There’s no denying how good Murray was during his freshman season. His freshman numbers - 209-of-304 for 3,049 yards, 24 touchdowns and only eight interceptions - eclipsed those of Georgia legend David Greene. Not bad company to be in, to say the least. It sounds crazy, but a repeat performance from Murray almost seems expected at this point, despite the loss of leading receiver A.J. Green and leading rusher Washaun Ealey.

Murray is in a very unique position: not only does Richt’s employment hinge on his ability to lead an offense that’s chock-full of question marks, but the Dawgs also have a schedule that’s soft enough to make the SEC East championship a legitimate possibility. The division is wide open, and if Murray can lead his team to a victory over South Carolina in Week 2, it should be “Atlanta Or Bust” for the Bulldogs.

Is it unfair to say that Murray need win a division championship to save his coach’s job? Probably. But that’s the position that the sophomore from Tampa finds himself in - mostly due to reasons outside of his own control.


Billy Gomila: On which SEC school is today’s QB U?

I don’t think any SEC school truly has a monopoly on producing NFL QB talent at the moment. Four have produced first-round picks in the last decade, but none with any sort of regularity to brag. However, if there’s a school that has found a way to insure a consistent level of steady play, today, it’s probably Auburn. At least so long as Gus Malzahn is in town.

While every quarterback isn’t going to drive the Gus Bus the way Cam Newton did, the system is based on a strong running game, misdirection and a core group of passing concepts. Lather, rinse and repeat and it creates a solid recipe that is difficult to screw up. Chris Todd might have just been a reincarnation the artist formerly known as Patrick Nix/Daniel Cobb/Brandon Cox, but he was able to keep things respectable before Newton came to town.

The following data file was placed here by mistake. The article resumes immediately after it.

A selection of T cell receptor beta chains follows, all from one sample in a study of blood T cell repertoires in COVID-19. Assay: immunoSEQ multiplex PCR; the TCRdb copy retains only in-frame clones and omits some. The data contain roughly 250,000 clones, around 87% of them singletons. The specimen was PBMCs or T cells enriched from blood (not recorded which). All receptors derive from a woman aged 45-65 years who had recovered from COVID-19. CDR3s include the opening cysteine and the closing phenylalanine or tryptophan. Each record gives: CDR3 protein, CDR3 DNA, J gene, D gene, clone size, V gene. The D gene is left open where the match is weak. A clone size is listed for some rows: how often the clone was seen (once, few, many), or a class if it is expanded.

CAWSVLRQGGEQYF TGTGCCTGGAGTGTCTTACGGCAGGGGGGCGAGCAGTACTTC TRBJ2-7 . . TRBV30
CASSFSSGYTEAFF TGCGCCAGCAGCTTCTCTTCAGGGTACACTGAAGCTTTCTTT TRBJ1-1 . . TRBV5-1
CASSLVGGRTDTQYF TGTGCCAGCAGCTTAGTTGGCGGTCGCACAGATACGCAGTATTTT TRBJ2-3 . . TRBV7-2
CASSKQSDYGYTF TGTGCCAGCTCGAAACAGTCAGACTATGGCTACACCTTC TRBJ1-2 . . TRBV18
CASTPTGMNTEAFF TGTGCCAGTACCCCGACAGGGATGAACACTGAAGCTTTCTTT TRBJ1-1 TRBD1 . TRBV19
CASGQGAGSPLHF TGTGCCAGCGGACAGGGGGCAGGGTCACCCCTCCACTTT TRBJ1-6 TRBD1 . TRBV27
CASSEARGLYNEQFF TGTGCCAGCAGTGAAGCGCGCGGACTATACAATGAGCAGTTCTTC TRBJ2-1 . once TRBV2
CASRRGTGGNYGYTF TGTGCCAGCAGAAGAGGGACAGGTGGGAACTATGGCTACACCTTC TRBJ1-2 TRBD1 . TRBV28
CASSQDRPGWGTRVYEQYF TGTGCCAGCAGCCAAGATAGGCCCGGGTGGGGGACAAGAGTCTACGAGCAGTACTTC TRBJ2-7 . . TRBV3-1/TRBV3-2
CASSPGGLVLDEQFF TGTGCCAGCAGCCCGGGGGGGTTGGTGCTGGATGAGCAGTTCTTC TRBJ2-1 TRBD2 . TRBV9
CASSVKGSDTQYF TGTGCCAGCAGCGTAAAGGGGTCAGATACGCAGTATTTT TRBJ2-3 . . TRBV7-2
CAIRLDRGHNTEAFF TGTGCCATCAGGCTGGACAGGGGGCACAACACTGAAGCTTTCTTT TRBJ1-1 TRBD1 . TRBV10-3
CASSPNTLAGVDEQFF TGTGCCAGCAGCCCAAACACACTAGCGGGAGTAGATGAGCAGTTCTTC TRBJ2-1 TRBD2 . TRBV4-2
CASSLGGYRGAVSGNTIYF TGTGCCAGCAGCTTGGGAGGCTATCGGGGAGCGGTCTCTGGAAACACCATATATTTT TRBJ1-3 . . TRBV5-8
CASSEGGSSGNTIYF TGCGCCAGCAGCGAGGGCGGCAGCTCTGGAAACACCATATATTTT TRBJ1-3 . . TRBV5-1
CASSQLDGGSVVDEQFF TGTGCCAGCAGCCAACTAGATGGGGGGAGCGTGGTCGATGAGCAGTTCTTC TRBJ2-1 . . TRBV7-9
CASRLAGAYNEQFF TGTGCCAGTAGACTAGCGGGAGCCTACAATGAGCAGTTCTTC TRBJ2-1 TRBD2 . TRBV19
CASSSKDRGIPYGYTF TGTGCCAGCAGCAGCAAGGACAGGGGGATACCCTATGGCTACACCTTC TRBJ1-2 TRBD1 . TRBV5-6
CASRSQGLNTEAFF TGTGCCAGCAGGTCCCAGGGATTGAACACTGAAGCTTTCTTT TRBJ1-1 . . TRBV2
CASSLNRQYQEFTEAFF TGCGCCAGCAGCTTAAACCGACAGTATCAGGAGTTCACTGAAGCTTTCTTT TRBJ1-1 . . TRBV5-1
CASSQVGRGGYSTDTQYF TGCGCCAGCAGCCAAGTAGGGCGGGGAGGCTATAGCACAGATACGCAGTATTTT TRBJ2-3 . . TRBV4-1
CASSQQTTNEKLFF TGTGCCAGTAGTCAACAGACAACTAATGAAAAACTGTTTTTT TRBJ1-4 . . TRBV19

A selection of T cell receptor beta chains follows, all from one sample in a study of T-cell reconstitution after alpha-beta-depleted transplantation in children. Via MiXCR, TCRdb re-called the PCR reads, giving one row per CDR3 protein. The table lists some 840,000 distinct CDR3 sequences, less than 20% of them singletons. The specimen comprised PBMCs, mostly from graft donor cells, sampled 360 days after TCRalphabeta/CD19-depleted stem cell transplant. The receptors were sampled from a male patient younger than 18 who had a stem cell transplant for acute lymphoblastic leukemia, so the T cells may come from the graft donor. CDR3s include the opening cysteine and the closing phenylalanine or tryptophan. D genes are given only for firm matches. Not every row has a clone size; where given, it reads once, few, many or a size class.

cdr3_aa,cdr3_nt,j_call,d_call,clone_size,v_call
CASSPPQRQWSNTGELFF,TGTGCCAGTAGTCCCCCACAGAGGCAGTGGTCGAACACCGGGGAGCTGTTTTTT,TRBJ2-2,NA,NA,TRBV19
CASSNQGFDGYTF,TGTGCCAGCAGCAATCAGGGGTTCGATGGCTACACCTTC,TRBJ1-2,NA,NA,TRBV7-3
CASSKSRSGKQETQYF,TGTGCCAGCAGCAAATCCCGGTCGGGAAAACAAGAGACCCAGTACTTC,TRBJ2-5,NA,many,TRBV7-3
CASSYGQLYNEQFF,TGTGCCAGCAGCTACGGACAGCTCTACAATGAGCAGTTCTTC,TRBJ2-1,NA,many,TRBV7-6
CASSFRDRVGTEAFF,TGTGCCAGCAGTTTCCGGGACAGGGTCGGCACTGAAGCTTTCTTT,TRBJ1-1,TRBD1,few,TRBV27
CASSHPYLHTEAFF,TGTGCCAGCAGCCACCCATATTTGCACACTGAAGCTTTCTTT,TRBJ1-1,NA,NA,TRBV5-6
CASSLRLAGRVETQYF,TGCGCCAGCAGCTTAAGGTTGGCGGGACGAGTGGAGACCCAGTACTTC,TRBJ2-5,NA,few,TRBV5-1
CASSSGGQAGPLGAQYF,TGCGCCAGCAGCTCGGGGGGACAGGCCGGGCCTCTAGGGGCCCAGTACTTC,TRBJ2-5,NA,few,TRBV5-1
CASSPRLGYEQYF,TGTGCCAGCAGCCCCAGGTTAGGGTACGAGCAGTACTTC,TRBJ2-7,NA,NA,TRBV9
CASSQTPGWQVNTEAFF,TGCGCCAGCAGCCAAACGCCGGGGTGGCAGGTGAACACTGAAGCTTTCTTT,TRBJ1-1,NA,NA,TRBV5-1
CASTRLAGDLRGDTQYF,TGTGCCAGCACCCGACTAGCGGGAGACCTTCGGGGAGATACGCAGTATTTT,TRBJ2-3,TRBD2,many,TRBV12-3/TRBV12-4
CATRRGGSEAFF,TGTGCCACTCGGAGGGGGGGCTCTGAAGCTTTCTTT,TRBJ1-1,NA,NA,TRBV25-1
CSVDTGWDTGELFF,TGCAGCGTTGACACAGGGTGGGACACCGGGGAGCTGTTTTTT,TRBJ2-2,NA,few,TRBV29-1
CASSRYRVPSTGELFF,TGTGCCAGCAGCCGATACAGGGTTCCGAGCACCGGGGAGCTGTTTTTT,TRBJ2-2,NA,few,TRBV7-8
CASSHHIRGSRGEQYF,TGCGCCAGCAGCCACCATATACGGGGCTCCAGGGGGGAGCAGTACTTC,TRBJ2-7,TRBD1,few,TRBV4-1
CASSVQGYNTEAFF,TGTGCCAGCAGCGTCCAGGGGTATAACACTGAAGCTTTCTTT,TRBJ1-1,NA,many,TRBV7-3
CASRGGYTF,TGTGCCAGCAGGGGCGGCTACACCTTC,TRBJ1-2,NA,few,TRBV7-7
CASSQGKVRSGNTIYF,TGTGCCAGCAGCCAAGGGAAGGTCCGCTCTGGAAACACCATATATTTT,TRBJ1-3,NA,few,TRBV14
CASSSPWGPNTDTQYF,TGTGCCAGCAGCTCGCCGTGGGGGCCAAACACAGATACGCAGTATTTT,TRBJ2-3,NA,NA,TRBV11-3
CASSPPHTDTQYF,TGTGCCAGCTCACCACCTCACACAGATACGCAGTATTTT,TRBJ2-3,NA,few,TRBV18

The running game is dominant and diverse enough (especially with the running back talent on hand) to lean on for long stretches, and the passing game is incredibly well-constructed. A specific group of route combinations, repeated ad nauseum from multiple formations, mixed with a lot of play-action and screens...

Quarterbacks have hit the ground running in this system at all of Malzahn’s previous stops, and so long as he remains at Auburn, they should be able to expect a decent level of play.


Russ Mitchell: On who will be the conference’s next first round NFL quarterback?

LSU’s Jordan Jefferson. C’mon Tiger fans, you gotta laugh or you’ll cry.

Given what is clearly a down year (again) for the conference at the position (in terms of breadth), some would consider this a difficult question. Outside of Chris Relf at MSU and Stephen “throw me a party” Garcia at SC, there’s very little experience - very little in the form of an extended track record to support such a claim for any quarterback. With perhaps the lone exception of UGA’s talented redshirt sophomore Aaron Murray.

Yes, it was just a single year - but what a year. Murray set a freshman record by passing for more than 3,000 yards, while posting a stellar quarterback rating of 167. He may have started slowly and put up some of his gaudiest numbers against his weaker opponents, but who doesn’t? Besides, outside of the Beltway, numbers don’t lie...

Murray ended the season as the most prolific frosh in Georgia school history (3,216 total offensive yards) - which was good enough for second best in SEC lore. He also tied a Bulldog record for the most TD passes ever thrown in one season (24), and ran for four more. Which rhymes with lore.
For these reasons, and the fact that he’s eligible following this year, we’ll take Mr,. Murray as the conference’s next best shot at a first round QB pick. Now, if only Georgia had a proven, stable offensive line/backfield/receiving corps....


Please follow Russ Mitchell on Twitter @russmitchellsec, Brian Harbach @harbabd and Barrett Sallee @barrettsallee.